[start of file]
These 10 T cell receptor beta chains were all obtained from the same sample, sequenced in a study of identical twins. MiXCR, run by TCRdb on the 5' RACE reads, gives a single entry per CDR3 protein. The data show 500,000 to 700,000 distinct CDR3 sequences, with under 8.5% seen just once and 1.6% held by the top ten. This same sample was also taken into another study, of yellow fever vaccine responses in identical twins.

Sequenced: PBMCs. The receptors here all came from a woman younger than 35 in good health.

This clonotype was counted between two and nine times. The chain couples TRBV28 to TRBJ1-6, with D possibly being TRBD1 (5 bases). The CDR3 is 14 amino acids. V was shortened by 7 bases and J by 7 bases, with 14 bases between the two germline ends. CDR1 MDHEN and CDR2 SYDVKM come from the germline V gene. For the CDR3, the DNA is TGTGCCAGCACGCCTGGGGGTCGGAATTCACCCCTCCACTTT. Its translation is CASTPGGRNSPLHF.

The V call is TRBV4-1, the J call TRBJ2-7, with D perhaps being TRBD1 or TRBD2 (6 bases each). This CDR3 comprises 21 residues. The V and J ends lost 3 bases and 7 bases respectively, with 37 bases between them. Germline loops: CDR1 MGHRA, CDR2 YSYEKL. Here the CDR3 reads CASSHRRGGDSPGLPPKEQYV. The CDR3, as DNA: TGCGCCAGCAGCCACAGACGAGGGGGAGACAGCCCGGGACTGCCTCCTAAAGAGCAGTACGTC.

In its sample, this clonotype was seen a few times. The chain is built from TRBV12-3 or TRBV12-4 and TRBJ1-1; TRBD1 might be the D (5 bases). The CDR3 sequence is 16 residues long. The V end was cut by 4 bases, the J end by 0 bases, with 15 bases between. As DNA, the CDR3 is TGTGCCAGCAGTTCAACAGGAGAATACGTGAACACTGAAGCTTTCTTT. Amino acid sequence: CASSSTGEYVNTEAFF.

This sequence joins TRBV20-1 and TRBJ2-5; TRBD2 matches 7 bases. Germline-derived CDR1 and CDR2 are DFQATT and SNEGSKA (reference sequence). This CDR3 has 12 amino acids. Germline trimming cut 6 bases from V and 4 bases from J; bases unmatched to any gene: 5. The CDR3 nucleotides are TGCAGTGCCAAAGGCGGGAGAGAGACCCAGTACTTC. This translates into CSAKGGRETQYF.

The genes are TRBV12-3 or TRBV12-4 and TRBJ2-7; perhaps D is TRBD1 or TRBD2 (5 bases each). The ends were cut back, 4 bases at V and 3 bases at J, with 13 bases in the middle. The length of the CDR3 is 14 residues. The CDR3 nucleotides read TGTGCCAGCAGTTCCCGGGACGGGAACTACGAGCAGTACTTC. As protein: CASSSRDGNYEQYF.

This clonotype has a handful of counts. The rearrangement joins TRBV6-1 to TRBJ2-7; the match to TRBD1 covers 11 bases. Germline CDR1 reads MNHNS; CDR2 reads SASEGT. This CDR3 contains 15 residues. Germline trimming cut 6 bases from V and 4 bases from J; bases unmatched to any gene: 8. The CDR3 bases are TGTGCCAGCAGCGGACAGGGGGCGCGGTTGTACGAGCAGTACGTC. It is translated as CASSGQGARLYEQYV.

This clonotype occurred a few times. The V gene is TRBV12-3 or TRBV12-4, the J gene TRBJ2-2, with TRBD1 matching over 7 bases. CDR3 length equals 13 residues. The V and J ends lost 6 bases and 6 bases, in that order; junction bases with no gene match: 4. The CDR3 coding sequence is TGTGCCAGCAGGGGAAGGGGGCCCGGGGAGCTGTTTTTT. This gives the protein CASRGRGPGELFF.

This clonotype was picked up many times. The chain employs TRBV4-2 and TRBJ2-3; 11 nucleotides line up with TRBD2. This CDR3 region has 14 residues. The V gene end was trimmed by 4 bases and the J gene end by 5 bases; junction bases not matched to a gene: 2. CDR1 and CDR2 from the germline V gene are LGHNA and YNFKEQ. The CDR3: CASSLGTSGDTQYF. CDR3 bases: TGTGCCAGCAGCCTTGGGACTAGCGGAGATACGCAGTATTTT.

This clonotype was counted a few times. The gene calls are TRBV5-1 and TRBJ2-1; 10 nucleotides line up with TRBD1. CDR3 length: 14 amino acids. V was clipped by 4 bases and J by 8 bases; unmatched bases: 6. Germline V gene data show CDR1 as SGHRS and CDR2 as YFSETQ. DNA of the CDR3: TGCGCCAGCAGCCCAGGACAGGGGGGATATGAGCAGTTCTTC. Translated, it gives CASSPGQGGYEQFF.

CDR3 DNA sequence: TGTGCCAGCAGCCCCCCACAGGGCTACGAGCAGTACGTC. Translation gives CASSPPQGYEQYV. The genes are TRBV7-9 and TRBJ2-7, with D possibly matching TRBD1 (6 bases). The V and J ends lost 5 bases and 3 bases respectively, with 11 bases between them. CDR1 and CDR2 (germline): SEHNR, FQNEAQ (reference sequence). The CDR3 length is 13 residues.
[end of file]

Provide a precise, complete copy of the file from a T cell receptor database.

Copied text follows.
These 10 T cell receptor beta chains were all obtained from the same sample, sequenced in a study of identical twins. MiXCR, run by TCRdb on the 5' RACE reads, gives a single entry per CDR3 protein. The data show 500,000 to 700,000 distinct CDR3 sequences, with under 8.5% seen just once and 1.6% held by the top ten. This same sample was also taken into another study, of yellow fever vaccine responses in identical twins.

Sequenced: PBMCs. The receptors here all came from a woman younger than 35 in good health.

This clonotype was counted between two and nine times. The chain couples TRBV28 to TRBJ1-6, with D possibly being TRBD1 (5 bases). The CDR3 is 14 amino acids. V was shortened by 7 bases and J by 7 bases, with 14 bases between the two germline ends. CDR1 MDHEN and CDR2 SYDVKM come from the germline V gene. For the CDR3, the DNA is TGTGCCAGCACGCCTGGGGGTCGGAATTCACCCCTCCACTTT. Its translation is CASTPGGRNSPLHF.

The V call is TRBV4-1, the J call TRBJ2-7, with D perhaps being TRBD1 or TRBD2 (6 bases each). This CDR3 comprises 21 residues. The V and J ends lost 3 bases and 7 bases respectively, with 37 bases between them. Germline loops: CDR1 MGHRA, CDR2 YSYEKL. Here the CDR3 reads CASSHRRGGDSPGLPPKEQYV. The CDR3, as DNA: TGCGCCAGCAGCCACAGACGAGGGGGAGACAGCCCGGGACTGCCTCCTAAAGAGCAGTACGTC.

In its sample, this clonotype was seen a few times. The chain is built from TRBV12-3 or TRBV12-4 and TRBJ1-1; TRBD1 might be the D (5 bases). The CDR3 sequence is 16 residues long. The V end was cut by 4 bases, the J end by 0 bases, with 15 bases between. As DNA, the CDR3 is TGTGCCAGCAGTTCAACAGGAGAATACGTGAACACTGAAGCTTTCTTT. Amino acid sequence: CASSSTGEYVNTEAFF.

This sequence joins TRBV20-1 and TRBJ2-5; TRBD2 matches 7 bases. Germline-derived CDR1 and CDR2 are DFQATT and SNEGSKA (reference sequence). This CDR3 has 12 amino acids. Germline trimming cut 6 bases from V and 4 bases from J; bases unmatched to any gene: 5. The CDR3 nucleotides are TGCAGTGCCAAAGGCGGGAGAGAGACCCAGTACTTC. This translates into CSAKGGRETQYF.

The genes are TRBV12-3 or TRBV12-4 and TRBJ2-7; perhaps D is TRBD1 or TRBD2 (5 bases each). The ends were cut back, 4 bases at V and 3 bases at J, with 13 bases in the middle. The length of the CDR3 is 14 residues. The CDR3 nucleotides read TGTGCCAGCAGTTCCCGGGACGGGAACTACGAGCAGTACTTC. As protein: CASSSRDGNYEQYF.

This clonotype has a handful of counts. The rearrangement joins TRBV6-1 to TRBJ2-7; the match to TRBD1 covers 11 bases. Germline CDR1 reads MNHNS; CDR2 reads SASEGT. This CDR3 contains 15 residues. Germline trimming cut 6 bases from V and 4 bases from J; bases unmatched to any gene: 8. The CDR3 bases are TGTGCCAGCAGCGGACAGGGGGCGCGGTTGTACGAGCAGTACGTC. It is translated as CASSGQGARLYEQYV.

This clonotype occurred a few times. The V gene is TRBV12-3 or TRBV12-4, the J gene TRBJ2-2, with TRBD1 matching over 7 bases. CDR3 length equals 13 residues. The V and J ends lost 6 bases and 6 bases, in that order; junction bases with no gene match: 4. The CDR3 coding sequence is TGTGCCAGCAGGGGAAGGGGGCCCGGGGAGCTGTTTTTT. This gives the protein CASRGRGPGELFF.

This clonotype was picked up many times. The chain employs TRBV4-2 and TRBJ2-3; 11 nucleotides line up with TRBD2. This CDR3 region has 14 residues. The V gene end was trimmed by 4 bases and the J gene end by 5 bases; junction bases not matched to a gene: 2. CDR1 and CDR2 from the germline V gene are LGHNA and YNFKEQ. The CDR3: CASSLGTSGDTQYF. CDR3 bases: TGTGCCAGCAGCCTTGGGACTAGCGGAGATACGCAGTATTTT.

This clonotype was counted a few times. The gene calls are TRBV5-1 and TRBJ2-1; 10 nucleotides line up with TRBD1. CDR3 length: 14 amino acids. V was clipped by 4 bases and J by 8 bases; unmatched bases: 6. Germline V gene data show CDR1 as SGHRS and CDR2 as YFSETQ. DNA of the CDR3: TGCGCCAGCAGCCCAGGACAGGGGGGATATGAGCAGTTCTTC. Translated, it gives CASSPGQGGYEQFF.

CDR3 DNA sequence: TGTGCCAGCAGCCCCCCACAGGGCTACGAGCAGTACGTC. Translation gives CASSPPQGYEQYV. The genes are TRBV7-9 and TRBJ2-7, with D possibly matching TRBD1 (6 bases). The V and J ends lost 5 bases and 3 bases respectively, with 11 bases between them. CDR1 and CDR2 (germline): SEHNR, FQNEAQ (reference sequence). The CDR3 length is 13 residues.